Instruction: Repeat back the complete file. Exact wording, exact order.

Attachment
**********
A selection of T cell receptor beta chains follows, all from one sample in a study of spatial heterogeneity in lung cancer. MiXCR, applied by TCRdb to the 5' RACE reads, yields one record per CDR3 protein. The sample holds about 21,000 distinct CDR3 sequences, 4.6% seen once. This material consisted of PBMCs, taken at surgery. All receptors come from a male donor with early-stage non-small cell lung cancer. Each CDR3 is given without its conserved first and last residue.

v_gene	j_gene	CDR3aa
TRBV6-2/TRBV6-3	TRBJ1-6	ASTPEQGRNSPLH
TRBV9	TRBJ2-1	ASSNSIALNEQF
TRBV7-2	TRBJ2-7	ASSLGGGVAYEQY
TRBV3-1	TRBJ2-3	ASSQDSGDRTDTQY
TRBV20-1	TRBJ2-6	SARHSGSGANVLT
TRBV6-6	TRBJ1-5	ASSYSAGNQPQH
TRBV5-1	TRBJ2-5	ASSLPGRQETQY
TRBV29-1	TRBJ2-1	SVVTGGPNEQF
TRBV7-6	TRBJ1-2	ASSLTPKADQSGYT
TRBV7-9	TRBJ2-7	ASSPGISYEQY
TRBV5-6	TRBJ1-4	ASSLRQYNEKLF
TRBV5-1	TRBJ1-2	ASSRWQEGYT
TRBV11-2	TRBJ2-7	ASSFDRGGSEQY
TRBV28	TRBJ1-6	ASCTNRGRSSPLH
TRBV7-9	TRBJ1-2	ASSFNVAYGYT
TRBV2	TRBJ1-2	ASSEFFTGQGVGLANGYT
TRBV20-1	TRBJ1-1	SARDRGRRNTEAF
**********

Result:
A selection of T cell receptor beta chains follows, all from one sample in a study of spatial heterogeneity in lung cancer. MiXCR, applied by TCRdb to the 5' RACE reads, yields one record per CDR3 protein. The sample holds about 21,000 distinct CDR3 sequences, 4.6% seen once. This material consisted of PBMCs, taken at surgery. All receptors come from a male donor with early-stage non-small cell lung cancer. Each CDR3 is given without its conserved first and last residue.

v_gene	j_gene	CDR3aa
TRBV6-2/TRBV6-3	TRBJ1-6	ASTPEQGRNSPLH
TRBV9	TRBJ2-1	ASSNSIALNEQF
TRBV7-2	TRBJ2-7	ASSLGGGVAYEQY
TRBV3-1	TRBJ2-3	ASSQDSGDRTDTQY
TRBV20-1	TRBJ2-6	SARHSGSGANVLT
TRBV6-6	TRBJ1-5	ASSYSAGNQPQH
TRBV5-1	TRBJ2-5	ASSLPGRQETQY
TRBV29-1	TRBJ2-1	SVVTGGPNEQF
TRBV7-6	TRBJ1-2	ASSLTPKADQSGYT
TRBV7-9	TRBJ2-7	ASSPGISYEQY
TRBV5-6	TRBJ1-4	ASSLRQYNEKLF
TRBV5-1	TRBJ1-2	ASSRWQEGYT
TRBV11-2	TRBJ2-7	ASSFDRGGSEQY
TRBV28	TRBJ1-6	ASCTNRGRSSPLH
TRBV7-9	TRBJ1-2	ASSFNVAYGYT
TRBV2	TRBJ1-2	ASSEFFTGQGVGLANGYT
TRBV20-1	TRBJ1-1	SARDRGRRNTEAF